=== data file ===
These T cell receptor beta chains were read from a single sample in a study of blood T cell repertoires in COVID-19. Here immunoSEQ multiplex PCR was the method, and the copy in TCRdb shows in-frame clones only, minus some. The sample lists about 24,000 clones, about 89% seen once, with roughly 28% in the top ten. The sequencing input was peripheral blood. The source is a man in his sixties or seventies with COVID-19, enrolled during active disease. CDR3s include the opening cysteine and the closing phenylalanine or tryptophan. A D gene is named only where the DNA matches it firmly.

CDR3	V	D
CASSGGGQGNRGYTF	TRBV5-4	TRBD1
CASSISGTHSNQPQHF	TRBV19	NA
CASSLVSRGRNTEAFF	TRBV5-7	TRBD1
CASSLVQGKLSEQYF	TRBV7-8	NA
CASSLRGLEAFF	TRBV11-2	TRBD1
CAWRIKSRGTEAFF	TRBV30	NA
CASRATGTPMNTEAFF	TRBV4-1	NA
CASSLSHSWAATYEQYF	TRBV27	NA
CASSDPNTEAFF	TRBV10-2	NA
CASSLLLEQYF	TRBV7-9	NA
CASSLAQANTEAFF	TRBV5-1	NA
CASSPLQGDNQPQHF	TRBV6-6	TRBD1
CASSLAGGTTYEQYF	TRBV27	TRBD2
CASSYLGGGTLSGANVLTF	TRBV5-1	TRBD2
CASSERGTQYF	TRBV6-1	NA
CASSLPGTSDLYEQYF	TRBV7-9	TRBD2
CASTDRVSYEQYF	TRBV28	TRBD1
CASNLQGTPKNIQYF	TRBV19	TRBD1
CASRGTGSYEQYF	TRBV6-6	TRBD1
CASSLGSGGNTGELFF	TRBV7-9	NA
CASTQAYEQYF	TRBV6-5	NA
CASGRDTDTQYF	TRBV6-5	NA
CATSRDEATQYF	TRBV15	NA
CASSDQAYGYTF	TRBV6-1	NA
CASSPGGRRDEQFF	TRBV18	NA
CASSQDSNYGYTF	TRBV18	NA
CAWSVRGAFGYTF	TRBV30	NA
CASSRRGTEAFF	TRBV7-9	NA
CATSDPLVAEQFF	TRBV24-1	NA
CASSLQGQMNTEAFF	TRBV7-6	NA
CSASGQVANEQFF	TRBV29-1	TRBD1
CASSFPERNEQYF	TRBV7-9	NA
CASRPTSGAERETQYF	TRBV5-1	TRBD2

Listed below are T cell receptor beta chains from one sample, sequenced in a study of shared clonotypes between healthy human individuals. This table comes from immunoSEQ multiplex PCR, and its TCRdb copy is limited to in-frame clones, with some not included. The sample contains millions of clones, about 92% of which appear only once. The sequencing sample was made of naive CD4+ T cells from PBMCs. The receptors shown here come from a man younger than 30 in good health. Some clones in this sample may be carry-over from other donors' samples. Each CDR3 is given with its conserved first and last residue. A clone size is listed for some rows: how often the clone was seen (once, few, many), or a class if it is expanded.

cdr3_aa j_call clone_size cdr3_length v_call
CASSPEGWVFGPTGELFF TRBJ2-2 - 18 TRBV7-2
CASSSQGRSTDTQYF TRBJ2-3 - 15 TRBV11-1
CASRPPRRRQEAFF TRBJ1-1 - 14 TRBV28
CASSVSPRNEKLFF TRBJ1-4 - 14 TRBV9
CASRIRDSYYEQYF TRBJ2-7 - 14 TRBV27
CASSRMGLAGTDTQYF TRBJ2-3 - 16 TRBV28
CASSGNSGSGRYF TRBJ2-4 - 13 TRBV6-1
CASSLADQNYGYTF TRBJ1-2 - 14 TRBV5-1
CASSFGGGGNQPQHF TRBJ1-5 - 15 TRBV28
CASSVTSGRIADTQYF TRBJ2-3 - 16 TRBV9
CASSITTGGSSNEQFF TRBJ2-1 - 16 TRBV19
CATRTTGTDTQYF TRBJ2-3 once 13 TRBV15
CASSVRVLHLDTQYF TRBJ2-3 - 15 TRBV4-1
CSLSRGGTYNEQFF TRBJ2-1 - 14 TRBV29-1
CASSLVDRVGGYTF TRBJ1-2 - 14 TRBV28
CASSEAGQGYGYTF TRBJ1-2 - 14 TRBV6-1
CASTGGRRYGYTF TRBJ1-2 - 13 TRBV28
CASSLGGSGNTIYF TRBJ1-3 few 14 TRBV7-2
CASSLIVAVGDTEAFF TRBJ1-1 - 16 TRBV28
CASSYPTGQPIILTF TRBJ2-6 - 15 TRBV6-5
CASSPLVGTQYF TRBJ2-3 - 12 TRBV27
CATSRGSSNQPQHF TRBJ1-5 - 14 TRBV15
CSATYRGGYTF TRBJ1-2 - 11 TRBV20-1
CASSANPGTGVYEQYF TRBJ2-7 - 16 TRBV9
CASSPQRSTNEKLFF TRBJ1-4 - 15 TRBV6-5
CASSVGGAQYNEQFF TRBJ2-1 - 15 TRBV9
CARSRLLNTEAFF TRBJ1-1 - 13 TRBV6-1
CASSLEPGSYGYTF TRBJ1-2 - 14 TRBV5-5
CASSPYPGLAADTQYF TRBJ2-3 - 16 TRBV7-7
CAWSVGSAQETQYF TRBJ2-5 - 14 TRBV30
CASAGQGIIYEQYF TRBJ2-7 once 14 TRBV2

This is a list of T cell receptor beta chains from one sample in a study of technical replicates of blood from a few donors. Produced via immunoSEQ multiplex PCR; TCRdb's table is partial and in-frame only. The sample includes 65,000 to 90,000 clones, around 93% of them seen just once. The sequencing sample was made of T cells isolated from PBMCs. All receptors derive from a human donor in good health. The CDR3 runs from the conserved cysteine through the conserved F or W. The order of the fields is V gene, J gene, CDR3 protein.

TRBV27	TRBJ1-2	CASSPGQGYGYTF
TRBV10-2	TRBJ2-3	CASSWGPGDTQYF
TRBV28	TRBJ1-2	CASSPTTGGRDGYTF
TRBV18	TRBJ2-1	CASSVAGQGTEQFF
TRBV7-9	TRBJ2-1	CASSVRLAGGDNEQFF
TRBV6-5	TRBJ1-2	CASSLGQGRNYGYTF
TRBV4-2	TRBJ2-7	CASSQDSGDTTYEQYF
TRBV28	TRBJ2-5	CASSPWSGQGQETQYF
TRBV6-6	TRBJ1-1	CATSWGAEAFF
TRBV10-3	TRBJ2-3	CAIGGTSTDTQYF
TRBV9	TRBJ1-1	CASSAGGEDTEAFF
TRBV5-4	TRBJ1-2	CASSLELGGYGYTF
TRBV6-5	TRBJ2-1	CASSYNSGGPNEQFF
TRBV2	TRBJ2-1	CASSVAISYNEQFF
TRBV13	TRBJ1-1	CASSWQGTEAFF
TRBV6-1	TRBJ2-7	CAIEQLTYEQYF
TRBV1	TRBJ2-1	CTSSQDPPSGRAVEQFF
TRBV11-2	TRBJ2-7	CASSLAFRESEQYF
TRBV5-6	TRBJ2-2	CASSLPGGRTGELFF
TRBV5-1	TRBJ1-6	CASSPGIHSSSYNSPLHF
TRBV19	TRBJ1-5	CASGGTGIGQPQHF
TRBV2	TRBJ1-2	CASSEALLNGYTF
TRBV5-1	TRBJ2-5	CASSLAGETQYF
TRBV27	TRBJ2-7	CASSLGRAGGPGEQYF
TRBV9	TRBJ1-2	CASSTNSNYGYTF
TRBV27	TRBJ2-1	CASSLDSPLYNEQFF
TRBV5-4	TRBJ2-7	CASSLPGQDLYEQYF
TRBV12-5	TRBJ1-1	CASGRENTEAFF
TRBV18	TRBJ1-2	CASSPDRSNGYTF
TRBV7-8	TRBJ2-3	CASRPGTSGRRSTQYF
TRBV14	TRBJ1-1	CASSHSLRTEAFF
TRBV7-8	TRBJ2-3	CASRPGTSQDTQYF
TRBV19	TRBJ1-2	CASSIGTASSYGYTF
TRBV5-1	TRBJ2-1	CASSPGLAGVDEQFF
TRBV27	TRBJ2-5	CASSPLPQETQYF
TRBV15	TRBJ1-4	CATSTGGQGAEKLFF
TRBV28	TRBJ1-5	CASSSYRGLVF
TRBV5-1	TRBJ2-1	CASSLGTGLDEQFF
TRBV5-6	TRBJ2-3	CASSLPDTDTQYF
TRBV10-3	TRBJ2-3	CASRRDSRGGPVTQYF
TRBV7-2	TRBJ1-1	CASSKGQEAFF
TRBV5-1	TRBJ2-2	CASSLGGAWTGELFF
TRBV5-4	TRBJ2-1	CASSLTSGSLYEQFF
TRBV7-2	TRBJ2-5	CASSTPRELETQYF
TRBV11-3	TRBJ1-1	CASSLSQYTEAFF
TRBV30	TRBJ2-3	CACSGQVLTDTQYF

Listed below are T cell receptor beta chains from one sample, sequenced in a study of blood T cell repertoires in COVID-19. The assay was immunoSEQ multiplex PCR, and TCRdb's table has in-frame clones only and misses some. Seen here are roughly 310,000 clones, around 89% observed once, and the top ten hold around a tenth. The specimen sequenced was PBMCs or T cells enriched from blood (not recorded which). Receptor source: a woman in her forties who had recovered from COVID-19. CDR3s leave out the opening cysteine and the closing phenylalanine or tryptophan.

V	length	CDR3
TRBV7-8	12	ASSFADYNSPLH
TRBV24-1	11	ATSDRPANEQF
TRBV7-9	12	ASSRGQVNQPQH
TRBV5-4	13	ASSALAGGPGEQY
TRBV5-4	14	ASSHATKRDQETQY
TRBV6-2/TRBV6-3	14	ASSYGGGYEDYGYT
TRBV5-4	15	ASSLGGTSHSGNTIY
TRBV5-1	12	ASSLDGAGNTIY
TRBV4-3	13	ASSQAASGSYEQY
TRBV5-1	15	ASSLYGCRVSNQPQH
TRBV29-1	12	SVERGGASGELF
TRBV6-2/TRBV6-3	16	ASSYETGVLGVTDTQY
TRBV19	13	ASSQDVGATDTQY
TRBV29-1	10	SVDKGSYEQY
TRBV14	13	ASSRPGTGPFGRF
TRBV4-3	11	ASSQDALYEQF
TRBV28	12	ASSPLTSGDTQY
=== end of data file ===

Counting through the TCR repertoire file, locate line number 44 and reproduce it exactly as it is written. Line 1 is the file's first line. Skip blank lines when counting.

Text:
CASSGNSGSGRYF TRBJ2-4 - 13 TRBV6-1